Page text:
That one time when we had a vegetable garden…
When my girls were small we had a small enclosed back yard. In that little back yard we grew our first vegetable garden. It was at this house where I experimented for the first time with growing a vegetable garden.
I’ve never had a green thumb. When I was growing up my dad worked a lot and had a long commute. My mom managed the inside of the house and all of my activities, so a gardener maintained our yard. I never really learned how to garden or grow plants. Can you believe I was in my 30s the first time I mowed a lawn!?!
We all learned a lot that first summer in our garden. Like what kind of soil we needed and how to thin out the veggies we planted too close together. The girls learned all about how vegetables grow and they loved grabbing carrots and greens right from our backyard. Having fresh veggies available made my toddler and preschooler much more interested in eating their veggies..
We moved a few years later and now we don’t have a fence. Deer and other wildlife frequently roam our yard and neighborhood. We’ve only planted tulips and blueberries but both are quickly eaten once they bloom. Yes, we could build a fence and another vegetable garden, but I’ve accepted the fact that growing our own vegetables isn’t for us. At least not right now.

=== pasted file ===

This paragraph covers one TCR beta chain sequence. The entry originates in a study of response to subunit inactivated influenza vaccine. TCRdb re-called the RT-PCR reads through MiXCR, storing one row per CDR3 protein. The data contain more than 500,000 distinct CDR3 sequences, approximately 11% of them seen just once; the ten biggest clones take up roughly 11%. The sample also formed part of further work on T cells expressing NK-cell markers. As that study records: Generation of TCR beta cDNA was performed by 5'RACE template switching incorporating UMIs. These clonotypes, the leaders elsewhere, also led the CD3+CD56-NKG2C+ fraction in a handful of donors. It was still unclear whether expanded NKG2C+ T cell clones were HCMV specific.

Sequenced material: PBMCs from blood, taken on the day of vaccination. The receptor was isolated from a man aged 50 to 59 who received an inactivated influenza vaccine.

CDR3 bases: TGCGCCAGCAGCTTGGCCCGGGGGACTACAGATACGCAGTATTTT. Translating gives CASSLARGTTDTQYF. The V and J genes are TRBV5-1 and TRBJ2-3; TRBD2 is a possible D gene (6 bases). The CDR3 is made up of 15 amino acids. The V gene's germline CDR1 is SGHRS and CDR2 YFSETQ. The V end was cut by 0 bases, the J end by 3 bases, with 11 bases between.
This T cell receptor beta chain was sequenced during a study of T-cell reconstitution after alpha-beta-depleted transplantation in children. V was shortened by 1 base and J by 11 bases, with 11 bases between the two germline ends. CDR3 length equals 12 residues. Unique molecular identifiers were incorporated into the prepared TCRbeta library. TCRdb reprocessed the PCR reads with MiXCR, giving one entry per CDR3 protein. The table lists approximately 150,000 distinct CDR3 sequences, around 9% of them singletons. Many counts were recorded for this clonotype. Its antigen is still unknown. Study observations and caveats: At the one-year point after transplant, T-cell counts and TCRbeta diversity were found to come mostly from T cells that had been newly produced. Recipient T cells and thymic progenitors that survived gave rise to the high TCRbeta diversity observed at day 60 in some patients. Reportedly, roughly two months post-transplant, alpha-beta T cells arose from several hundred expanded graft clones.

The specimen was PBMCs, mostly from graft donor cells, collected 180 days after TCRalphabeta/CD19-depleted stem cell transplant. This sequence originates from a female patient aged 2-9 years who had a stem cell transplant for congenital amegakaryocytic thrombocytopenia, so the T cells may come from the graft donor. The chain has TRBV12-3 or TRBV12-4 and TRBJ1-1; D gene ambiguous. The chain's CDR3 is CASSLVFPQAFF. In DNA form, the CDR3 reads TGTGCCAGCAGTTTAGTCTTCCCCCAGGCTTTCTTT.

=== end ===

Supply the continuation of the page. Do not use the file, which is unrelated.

Now we support local farmers through a CSA.
CSA stands for Community Supported Agriculture and when you buy a share of a CSA, you are essentially subscribing to a box of produce (usually weekly) throughout the growing season. Being a CSA member supports local farms while also benefiting shareholders with ultra fresh produce.
It’s pretty fun to open the box of fresh veggies to see what we will be eating for the week. My girls are more interested in trying different vegetables when they come from our farmshare. Plus the produce is fresher so we waste less because it lasts longer and tastes better.
One last reason why I like supporting local farmers through a CSA is because it is better for the earth. Small farms commonly use less pesticides and fertilizers than conventional farms, there is less packaging needed (usually farm shares come in a reusable box), and since the produce doesn’t travel as far, there are fewer emissions of greenhouse gases.
Have you ever participated in a CSA? What’s your favorite thing about supporting a local farm through a farmshare?
If you’re looking for a local farm with a CSA program, here is a great search engine.